Mr. Speaker, it's no secret that March is the month for Texas. Starting with the Texas Declaration of Independence on March 2, the fall of the defenders of the Alamo on March 6, and one of my personal favorite times of the year: the Houston Livestock Show and Rodeo--the world's largest rodeo. All in the same week, Houston saddles up to reflect on Texas history and partake in the Houston Livestock Show, where millions of people flock to from all over the world for this one-of-a-kind Texas tradition.

Everyone knows about the Texas stereotype. When ``Northeasterners'' find out I'm from Texas, often times I am asked if people ride horses around town and if cowboy boots are worn every day. The truth is, during the Rodeo season, that stereotype comes to life. You bet you'll see trial riders parading through downtown Houston. Most years, it's on Texas Avenue, the historic street built to accommodate the early longhorn cattle drives coming to town on their way to the rail station.

Fun and games set aside, there is a very rich history behind the Houston Rodeo, in particular. The tradition began in 1931 when a few men came up with a unique idea to get together and have a ``Fat Stock Show.'' As strange as it might have sounded back then, the idea worked. Year after year, the show grew a little more. It used to be held in the Sam Houston Coliseum but has since been housed in different locations. I'll never forget the first year the show made its way to the Astrodome before officially landing at Reliant Park. Not to mention when the country music king, George Strait, honored and thanked the Astrodome for hosting so many years of the Houston Rodeo. He sang his famous ``Cowboy Rides Away.'' Other famous artists who have performed include Elvis Presley, Roy Rogers, Gene Autry and my all-time favorite, Charlie Pride.

To think that just a handful of men made it their mission to show off their livestock and share their passion of agriculture with Texas 83 years ago is fascinating. Not knowing the fate of their simple idea, the rodeo has evolved into the world's biggest and best-known livestock exhibition, the largest regular-season rodeo, some of the best musical performers, and the city's most popular and popular occasions. Additionally, the rodeo holds everything from the world's largest barbeque cook-off to a Texas-size fair.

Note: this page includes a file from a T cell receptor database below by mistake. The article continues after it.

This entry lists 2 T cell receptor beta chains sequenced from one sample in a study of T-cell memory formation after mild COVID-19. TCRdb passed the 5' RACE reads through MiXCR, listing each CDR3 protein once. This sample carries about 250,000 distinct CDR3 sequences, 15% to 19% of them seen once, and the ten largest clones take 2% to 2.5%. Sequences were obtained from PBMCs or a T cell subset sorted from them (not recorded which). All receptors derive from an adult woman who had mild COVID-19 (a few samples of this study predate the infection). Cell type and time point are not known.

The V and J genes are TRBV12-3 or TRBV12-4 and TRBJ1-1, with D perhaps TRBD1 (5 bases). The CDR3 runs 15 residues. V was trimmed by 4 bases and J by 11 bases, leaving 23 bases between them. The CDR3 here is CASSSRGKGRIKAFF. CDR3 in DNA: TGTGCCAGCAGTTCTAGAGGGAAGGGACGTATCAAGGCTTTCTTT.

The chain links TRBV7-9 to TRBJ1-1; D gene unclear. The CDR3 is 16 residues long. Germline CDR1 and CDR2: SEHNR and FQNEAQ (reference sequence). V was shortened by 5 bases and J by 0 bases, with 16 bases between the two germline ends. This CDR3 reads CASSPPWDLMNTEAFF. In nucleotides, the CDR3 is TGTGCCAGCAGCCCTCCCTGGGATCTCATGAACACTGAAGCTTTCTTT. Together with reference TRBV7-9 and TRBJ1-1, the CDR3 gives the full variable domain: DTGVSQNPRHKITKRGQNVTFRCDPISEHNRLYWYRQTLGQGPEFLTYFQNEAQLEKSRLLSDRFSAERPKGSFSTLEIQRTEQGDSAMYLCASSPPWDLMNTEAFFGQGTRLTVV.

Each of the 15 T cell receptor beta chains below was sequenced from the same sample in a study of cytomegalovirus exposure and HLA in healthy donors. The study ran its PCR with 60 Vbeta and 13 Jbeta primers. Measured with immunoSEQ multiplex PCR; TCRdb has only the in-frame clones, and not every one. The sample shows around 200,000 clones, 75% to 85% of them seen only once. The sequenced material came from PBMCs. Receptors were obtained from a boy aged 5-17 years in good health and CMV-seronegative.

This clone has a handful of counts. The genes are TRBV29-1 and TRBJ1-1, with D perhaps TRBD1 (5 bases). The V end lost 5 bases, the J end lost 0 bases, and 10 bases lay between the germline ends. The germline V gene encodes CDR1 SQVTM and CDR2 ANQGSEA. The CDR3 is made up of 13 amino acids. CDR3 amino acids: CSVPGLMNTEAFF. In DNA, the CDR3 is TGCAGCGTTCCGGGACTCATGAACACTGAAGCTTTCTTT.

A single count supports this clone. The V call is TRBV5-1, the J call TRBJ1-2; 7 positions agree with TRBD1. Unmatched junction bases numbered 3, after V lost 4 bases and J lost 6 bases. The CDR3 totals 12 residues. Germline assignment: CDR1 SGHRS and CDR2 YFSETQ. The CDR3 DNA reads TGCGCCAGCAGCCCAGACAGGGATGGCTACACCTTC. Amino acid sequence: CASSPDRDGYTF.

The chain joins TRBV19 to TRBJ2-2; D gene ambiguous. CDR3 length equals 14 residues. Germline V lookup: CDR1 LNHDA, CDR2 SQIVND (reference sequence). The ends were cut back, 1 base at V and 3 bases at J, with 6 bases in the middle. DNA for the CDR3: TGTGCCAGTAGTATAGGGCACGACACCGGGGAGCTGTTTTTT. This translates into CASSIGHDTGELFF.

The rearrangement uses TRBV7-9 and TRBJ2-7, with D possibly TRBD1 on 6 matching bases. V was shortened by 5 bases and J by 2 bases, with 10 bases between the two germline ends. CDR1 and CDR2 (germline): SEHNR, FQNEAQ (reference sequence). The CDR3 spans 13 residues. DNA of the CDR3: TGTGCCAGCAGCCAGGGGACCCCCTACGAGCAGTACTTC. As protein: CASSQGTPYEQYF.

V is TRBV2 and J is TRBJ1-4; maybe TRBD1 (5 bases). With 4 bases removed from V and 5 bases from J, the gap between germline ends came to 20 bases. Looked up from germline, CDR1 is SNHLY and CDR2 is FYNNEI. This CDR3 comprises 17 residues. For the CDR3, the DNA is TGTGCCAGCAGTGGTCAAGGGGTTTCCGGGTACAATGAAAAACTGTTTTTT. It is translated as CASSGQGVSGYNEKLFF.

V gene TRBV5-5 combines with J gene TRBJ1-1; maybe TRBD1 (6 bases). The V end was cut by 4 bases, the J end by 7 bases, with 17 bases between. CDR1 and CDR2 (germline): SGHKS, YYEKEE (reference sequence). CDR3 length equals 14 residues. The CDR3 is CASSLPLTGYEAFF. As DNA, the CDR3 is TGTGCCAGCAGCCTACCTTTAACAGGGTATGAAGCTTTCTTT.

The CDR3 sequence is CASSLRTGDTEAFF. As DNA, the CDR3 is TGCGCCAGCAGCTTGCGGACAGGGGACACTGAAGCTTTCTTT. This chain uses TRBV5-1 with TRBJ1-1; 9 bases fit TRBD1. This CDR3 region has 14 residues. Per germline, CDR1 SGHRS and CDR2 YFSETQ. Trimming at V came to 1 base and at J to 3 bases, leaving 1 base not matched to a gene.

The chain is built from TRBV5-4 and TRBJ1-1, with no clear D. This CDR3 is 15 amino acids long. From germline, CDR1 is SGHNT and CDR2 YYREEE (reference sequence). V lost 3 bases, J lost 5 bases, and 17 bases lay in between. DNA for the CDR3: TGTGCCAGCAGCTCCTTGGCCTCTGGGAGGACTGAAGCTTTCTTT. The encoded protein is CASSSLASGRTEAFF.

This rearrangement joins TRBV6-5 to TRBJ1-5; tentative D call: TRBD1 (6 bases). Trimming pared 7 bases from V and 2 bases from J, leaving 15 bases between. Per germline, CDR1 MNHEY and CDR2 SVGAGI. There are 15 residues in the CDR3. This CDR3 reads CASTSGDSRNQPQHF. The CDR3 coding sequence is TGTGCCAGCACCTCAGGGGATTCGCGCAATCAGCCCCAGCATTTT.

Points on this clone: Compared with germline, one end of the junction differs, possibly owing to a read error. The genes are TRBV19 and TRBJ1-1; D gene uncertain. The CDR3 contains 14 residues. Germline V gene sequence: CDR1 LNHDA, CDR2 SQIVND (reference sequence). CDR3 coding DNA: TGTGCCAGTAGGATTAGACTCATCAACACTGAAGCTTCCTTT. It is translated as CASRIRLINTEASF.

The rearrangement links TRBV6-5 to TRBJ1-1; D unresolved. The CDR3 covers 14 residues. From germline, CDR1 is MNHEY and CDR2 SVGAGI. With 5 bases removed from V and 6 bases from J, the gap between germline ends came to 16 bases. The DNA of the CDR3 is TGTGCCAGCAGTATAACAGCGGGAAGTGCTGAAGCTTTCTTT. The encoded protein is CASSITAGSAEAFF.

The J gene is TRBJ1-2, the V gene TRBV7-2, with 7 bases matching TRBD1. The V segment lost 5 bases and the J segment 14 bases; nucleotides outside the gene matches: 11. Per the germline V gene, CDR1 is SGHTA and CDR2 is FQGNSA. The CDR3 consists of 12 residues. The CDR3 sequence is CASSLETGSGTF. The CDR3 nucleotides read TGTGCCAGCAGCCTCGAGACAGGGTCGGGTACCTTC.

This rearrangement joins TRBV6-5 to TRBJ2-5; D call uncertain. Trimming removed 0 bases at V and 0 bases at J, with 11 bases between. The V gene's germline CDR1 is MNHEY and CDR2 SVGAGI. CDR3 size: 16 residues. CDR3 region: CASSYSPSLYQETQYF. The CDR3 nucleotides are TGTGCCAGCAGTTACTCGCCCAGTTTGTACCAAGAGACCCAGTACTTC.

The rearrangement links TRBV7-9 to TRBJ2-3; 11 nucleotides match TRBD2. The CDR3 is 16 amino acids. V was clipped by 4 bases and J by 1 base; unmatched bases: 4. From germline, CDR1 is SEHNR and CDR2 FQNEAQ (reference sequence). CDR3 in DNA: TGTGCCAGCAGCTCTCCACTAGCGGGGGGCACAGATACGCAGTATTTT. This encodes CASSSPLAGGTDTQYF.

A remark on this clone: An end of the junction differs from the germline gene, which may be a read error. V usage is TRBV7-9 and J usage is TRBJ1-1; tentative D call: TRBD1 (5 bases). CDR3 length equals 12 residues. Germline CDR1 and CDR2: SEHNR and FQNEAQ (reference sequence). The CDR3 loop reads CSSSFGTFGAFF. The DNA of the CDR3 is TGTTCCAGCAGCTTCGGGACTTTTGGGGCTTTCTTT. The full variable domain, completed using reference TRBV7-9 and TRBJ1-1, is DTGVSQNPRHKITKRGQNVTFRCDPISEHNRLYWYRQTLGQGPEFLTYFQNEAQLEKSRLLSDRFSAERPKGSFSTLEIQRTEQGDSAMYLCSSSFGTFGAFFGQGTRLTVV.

Each year, Houston experiences a significant economic lift. With the millions of people who travel to Houston for the rodeo, the city counts on a nice boost. Texans know how to show the tourists a good time and make themselves a pretty good living. The show itself has brought in more than $320 million in the past years and has created more than 7,000 full-time jobs. Not to brag but this is something Texans should take the utmost pride in.

The men of the Houston Rodeo are also known as the ``founding fathers.'' In 1930, they wanted to create more than just a rodeo. To put it simply, they wanted a rodeo with a purpose so they created a charitable event that contributed to the educational and scientific advancement of Texas agriculture. Throughout the history of the Rodeo, it has awarded $300 million to Texas youth in various forms, such as scholarships and educational programs. The best part is, all the work is done by several hundred generous volunteers.

As Texans put on their cowboy hats and boots, and saddle up for the rodeo, a Texas-sized thank you goes out to all of the thousands of volunteers who make the Houston Livestock Show and Rodeo a success. For those who have never been, this is like the Texas version of Mardi Gras, but with cowboy hats. And there's nothing quite like it. For Texans, it's their cultural duty to attend. Every year, they know it's a good time comin'. God bless Texas. And that's just the way it is.